Home | Advertise | Issues | Fishing Info | Tournaments | Buy a Photo | Delivery Locations | Merch | Send a Photo

Vol 46 | Num 19 | Sep 8, 2021

The Offshore Report Ocean City Report Chum Lines Delaware Report Ship to Shore The Galley Issue Photos
Ship to Shore

Article by Capt. Steve Katz

The last few articles have reviewed first aid and insurance, unfortunately these topics became more relevant with recent trouble on the water in our area. Our thoughts and prayers go out to all.

In keeping the recent themes, this week’s article will review boat fires and their causes.

Fire was ranked 5th on the Geico/Boat US insurance company causes for boat loss claims (2015-2019). It’s not too surprising, since a boat contains all the ingredients in close quarters needed for a fire; generally referred to the “fire triangle”, heat, oxygen, and fuel.

When these three elements are combined – a fire begins. The good news is if you can remove one of these three components from an existing fire, the fire ceases to exist, that is generally the job of a fire extinguisher. As we all know, boat fires are preventable even though we cruise along the water with the elements the fire triangle, the key to preventing fires is to regularly maintain your boats system and only install and modify systems with approved products and methods.

Thankfully, the USCG statistics from accident investigations show that fire is not often a cause of a boat accident, injury, or death- they report collisions, flooding, grounding, and falls are the top USCG reported accident types.

Surprisingly, Geico/BoatUS insurance company reports that more than 25% boats burn when something else goes up in flames — “the marina, the storage facility, the house, the garage, the barn, the neighbor's house. In more than 70% of those cases, it's the marina that burns. A high percentage of those fires start on someone else's boat. That means that every boat owner has a responsibility to prevent fires on board, not just to keep his or her boat safe, but also to keep the people, boats, and property around it safe.”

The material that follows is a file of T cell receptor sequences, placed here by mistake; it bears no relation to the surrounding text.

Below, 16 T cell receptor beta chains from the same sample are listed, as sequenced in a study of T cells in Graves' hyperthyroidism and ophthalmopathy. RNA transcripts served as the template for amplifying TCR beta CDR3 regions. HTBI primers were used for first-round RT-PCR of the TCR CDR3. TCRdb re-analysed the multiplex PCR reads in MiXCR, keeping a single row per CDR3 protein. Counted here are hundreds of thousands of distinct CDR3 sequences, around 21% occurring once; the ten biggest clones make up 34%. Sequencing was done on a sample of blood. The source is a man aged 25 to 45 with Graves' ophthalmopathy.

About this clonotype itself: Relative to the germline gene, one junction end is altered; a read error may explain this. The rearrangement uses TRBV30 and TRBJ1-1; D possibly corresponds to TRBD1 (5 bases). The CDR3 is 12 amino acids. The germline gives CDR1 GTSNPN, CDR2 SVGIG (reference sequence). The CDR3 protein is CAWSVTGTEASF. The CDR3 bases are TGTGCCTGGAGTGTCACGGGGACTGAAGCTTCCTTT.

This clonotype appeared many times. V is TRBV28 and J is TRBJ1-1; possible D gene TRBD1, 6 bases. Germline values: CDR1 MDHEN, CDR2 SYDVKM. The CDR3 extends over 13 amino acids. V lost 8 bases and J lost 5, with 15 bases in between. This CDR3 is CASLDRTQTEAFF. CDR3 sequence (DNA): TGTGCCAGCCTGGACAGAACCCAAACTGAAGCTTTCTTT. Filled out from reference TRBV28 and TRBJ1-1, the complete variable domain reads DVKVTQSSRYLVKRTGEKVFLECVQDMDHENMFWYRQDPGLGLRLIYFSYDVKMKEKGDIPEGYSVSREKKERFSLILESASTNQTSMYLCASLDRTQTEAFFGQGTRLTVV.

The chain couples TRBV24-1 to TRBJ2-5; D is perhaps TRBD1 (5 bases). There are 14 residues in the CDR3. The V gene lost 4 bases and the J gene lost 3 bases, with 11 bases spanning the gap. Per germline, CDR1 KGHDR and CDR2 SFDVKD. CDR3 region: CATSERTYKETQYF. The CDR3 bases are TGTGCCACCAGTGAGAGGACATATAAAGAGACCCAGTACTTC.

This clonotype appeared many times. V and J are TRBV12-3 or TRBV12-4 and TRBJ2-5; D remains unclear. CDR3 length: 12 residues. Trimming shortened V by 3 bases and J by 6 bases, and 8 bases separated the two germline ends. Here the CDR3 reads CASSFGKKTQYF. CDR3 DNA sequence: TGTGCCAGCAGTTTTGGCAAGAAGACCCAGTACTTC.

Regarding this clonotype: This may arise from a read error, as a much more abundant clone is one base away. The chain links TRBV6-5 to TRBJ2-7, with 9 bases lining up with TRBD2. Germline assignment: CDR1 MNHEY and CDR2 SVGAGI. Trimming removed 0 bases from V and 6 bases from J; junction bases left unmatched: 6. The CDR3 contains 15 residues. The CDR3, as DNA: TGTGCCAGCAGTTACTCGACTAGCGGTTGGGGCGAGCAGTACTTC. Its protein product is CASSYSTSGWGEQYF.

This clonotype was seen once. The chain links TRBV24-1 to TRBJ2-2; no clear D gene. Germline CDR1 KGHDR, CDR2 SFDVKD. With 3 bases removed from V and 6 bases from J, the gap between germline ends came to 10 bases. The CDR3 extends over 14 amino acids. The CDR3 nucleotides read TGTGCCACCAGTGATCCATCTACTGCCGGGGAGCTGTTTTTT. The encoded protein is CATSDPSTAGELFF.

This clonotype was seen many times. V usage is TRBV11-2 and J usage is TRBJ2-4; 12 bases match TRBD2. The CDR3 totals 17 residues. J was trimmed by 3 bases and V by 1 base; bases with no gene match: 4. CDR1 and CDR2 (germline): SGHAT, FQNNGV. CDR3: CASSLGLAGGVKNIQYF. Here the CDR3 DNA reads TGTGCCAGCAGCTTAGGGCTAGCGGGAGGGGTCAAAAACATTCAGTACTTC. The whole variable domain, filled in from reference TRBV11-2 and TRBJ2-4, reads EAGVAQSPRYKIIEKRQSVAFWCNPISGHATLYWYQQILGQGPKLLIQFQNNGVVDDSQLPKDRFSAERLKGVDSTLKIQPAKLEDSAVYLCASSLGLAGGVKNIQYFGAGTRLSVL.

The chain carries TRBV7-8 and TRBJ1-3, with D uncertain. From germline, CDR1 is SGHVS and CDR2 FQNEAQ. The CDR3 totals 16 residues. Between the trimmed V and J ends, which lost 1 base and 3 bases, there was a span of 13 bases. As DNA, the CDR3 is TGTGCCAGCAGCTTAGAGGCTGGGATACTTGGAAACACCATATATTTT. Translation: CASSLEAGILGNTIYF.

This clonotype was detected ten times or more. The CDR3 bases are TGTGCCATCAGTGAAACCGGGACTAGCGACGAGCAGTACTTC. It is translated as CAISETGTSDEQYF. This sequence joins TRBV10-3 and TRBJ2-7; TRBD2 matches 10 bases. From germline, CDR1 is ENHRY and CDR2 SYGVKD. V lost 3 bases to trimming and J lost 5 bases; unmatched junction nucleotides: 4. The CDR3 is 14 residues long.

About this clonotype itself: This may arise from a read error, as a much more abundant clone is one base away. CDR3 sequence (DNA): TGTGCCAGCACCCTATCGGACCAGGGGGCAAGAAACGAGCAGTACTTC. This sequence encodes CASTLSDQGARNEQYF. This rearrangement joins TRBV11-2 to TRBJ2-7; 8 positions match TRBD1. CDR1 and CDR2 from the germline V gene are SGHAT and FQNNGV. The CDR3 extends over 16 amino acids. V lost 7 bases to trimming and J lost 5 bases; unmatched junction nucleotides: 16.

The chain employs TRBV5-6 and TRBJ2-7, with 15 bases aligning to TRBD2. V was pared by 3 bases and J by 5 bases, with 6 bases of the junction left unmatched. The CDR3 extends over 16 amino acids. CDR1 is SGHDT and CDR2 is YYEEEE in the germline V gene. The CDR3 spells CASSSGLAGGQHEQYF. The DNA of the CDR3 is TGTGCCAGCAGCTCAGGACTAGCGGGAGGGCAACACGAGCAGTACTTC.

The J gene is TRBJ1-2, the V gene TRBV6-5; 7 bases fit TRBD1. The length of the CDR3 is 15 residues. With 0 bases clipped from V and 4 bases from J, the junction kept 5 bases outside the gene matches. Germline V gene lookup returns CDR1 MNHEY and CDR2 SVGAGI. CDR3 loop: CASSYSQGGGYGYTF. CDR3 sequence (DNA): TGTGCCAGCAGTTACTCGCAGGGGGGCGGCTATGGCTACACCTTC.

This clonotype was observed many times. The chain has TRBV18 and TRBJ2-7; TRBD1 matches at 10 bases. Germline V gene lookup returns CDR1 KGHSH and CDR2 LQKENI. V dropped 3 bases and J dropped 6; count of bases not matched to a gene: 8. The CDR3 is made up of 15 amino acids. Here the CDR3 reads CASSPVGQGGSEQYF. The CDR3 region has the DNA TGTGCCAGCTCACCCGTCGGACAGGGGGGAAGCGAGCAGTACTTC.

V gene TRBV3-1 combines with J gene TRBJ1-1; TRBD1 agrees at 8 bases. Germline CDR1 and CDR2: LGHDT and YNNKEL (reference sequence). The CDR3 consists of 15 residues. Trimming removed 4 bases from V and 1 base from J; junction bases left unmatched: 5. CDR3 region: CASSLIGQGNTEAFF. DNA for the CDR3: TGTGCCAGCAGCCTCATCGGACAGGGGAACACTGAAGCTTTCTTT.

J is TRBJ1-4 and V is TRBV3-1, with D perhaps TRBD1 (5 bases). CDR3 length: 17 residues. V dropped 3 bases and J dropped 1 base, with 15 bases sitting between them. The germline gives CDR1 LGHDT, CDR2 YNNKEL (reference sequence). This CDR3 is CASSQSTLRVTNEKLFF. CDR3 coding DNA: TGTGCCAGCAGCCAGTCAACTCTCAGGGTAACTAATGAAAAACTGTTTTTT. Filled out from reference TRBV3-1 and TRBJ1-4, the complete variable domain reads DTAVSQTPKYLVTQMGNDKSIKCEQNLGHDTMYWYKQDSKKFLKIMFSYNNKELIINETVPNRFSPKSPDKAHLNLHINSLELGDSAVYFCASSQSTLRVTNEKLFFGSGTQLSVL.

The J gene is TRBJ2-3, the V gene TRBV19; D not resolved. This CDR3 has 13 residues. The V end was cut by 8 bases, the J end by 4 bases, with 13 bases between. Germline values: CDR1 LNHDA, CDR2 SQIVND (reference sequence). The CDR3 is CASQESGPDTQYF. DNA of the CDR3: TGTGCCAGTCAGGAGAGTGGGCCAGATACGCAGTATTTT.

Learning about the historical causes of the remaining 75% boat fires can help you prepare for but more importantly prevent fires on your boat. Not surprising, fuel and electrical systems were the main areas that caused boat fires in the Geico/Boat US insurance company findings.

Batteries – You might think that loose battery connections, chafed battery cables and aged battery switches cause fires aboard, they do but the most common cause of battery-related fires is operator error when working with batteries. Incorrectly connecting or re-connecting the battery and cables can cause sparks, shorts or even battery explosions, which can all start a fire.

Along with batteries, wiring harnesses and starters cause a disproportionate number of fires on boats that are more than 25 years old. BoatUS recommends that if you have a vintage boat and those parts are original, consider replacing them.

An interruption of engine cooling water can lead to overheating and then to a fire. Overheating can be caused by impeller failures due to age or sediment in the water. If your engine overheats, check the engine compartment before getting underway again. Change your impeller regularly or after a grounding or when operating in particularly dirty waters.

Connecting your boat to electrical power on land, referred to as shore power, is common but has been shown to be a popular source of fire. Boat US says most AC electrical fires start somewhere between the marina pedestal and the shore power inlet on the boat. BoatUS has long recommended using only marine-grade power cords with proper adapters and replacing them at the first sign of wear on the cord or pitting on the blades of the plug. Analysis of BoatUS fire claims has identified another high-risk area on boats more than 10 years old: the back of the shore power inlet where the ship's wiring connects to the shore power inlet terminals. BoatUS recommends replacing the shore power inlet on older boats if it is original, or at least inspecting the connections in an effort to prevent overheating and fire.

Outboard powered boats inherently allow an engine fire to be immediately visible to those on board, unlike an inboard powered boats where a fire below decks may go unnoticed until too big to control.

BoatUS has found that on older outboards, the voltage regulator is by far the most common cause of fires. The failure rate increases with age after 10 years. So, if your outboard is at least 15 years old, replacing the regulator may well keep you from having a bad day on the water.

Proper maintenance and regular inspections can help identify issues that can become a future cause for a fire. Checking all systems after an event such as collision, grounding, water leak, flooding etc. is a good idea to help identify a compromised system that could cause a fire. Next week we will review fire prevention systems - extinguishers and shut down systems etc.

Until next time...
Stay Grounded

Coastal Fisherman Merch
CF Merch



Buy a Photo